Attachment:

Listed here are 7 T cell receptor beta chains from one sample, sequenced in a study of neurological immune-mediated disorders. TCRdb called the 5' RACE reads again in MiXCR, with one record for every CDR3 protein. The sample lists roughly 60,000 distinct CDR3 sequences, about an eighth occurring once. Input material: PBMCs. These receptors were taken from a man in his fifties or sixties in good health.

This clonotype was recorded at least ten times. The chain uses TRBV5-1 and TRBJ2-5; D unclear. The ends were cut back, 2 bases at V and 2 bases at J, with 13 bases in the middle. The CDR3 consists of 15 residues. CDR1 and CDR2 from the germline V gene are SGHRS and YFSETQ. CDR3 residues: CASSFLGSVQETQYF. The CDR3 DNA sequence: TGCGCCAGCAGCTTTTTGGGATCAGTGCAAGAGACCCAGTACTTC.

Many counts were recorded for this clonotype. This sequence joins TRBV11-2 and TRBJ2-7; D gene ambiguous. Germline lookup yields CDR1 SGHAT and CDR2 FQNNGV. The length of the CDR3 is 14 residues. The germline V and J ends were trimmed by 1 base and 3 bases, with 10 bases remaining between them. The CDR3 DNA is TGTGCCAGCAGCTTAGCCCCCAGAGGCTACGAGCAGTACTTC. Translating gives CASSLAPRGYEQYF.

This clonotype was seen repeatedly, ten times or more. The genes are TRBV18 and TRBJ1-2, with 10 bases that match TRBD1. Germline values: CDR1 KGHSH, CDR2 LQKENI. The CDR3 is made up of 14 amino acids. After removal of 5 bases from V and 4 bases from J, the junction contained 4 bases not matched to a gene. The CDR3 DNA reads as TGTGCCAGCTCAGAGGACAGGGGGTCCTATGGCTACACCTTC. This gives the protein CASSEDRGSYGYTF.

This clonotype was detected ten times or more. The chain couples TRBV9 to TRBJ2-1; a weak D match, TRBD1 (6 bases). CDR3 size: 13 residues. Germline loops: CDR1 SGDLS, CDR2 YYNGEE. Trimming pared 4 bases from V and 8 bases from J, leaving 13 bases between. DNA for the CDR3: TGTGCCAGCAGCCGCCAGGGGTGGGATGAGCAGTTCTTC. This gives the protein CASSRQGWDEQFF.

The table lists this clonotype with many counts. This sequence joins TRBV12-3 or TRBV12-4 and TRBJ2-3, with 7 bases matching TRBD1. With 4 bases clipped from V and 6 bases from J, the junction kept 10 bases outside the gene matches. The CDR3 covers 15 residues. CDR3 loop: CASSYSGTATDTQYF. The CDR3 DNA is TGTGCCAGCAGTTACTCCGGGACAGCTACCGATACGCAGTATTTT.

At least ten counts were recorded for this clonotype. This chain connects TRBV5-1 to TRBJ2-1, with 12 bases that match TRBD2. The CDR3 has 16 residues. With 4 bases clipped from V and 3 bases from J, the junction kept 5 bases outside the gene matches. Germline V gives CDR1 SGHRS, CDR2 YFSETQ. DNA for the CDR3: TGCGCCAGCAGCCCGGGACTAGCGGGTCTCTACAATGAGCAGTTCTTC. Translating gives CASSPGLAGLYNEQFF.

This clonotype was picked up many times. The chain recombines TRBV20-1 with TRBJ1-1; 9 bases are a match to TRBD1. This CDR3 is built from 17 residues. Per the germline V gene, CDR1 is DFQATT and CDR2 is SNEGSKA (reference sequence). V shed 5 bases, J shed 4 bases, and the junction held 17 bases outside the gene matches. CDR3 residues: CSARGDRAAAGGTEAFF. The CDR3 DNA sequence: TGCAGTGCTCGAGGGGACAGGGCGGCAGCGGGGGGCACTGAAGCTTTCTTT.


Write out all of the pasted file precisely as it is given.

Listed here are 7 T cell receptor beta chains from one sample, sequenced in a study of neurological immune-mediated disorders. TCRdb called the 5' RACE reads again in MiXCR, with one record for every CDR3 protein. The sample lists roughly 60,000 distinct CDR3 sequences, about an eighth occurring once. Input material: PBMCs. These receptors were taken from a man in his fifties or sixties in good health.

This clonotype was recorded at least ten times. The chain uses TRBV5-1 and TRBJ2-5; D unclear. The ends were cut back, 2 bases at V and 2 bases at J, with 13 bases in the middle. The CDR3 consists of 15 residues. CDR1 and CDR2 from the germline V gene are SGHRS and YFSETQ. CDR3 residues: CASSFLGSVQETQYF. The CDR3 DNA sequence: TGCGCCAGCAGCTTTTTGGGATCAGTGCAAGAGACCCAGTACTTC.

Many counts were recorded for this clonotype. This sequence joins TRBV11-2 and TRBJ2-7; D gene ambiguous. Germline lookup yields CDR1 SGHAT and CDR2 FQNNGV. The length of the CDR3 is 14 residues. The germline V and J ends were trimmed by 1 base and 3 bases, with 10 bases remaining between them. The CDR3 DNA is TGTGCCAGCAGCTTAGCCCCCAGAGGCTACGAGCAGTACTTC. Translating gives CASSLAPRGYEQYF.

This clonotype was seen repeatedly, ten times or more. The genes are TRBV18 and TRBJ1-2, with 10 bases that match TRBD1. Germline values: CDR1 KGHSH, CDR2 LQKENI. The CDR3 is made up of 14 amino acids. After removal of 5 bases from V and 4 bases from J, the junction contained 4 bases not matched to a gene. The CDR3 DNA reads as TGTGCCAGCTCAGAGGACAGGGGGTCCTATGGCTACACCTTC. This gives the protein CASSEDRGSYGYTF.

This clonotype was detected ten times or more. The chain couples TRBV9 to TRBJ2-1; a weak D match, TRBD1 (6 bases). CDR3 size: 13 residues. Germline loops: CDR1 SGDLS, CDR2 YYNGEE. Trimming pared 4 bases from V and 8 bases from J, leaving 13 bases between. DNA for the CDR3: TGTGCCAGCAGCCGCCAGGGGTGGGATGAGCAGTTCTTC. This gives the protein CASSRQGWDEQFF.

The table lists this clonotype with many counts. This sequence joins TRBV12-3 or TRBV12-4 and TRBJ2-3, with 7 bases matching TRBD1. With 4 bases clipped from V and 6 bases from J, the junction kept 10 bases outside the gene matches. The CDR3 covers 15 residues. CDR3 loop: CASSYSGTATDTQYF. The CDR3 DNA is TGTGCCAGCAGTTACTCCGGGACAGCTACCGATACGCAGTATTTT.

At least ten counts were recorded for this clonotype. This chain connects TRBV5-1 to TRBJ2-1, with 12 bases that match TRBD2. The CDR3 has 16 residues. With 4 bases clipped from V and 3 bases from J, the junction kept 5 bases outside the gene matches. Germline V gives CDR1 SGHRS, CDR2 YFSETQ. DNA for the CDR3: TGCGCCAGCAGCCCGGGACTAGCGGGTCTCTACAATGAGCAGTTCTTC. Translating gives CASSPGLAGLYNEQFF.

This clonotype was picked up many times. The chain recombines TRBV20-1 with TRBJ1-1; 9 bases are a match to TRBD1. This CDR3 is built from 17 residues. Per the germline V gene, CDR1 is DFQATT and CDR2 is SNEGSKA (reference sequence). V shed 5 bases, J shed 4 bases, and the junction held 17 bases outside the gene matches. CDR3 residues: CSARGDRAAAGGTEAFF. The CDR3 DNA sequence: TGCAGTGCTCGAGGGGACAGGGCGGCAGCGGGGGGCACTGAAGCTTTCTTT.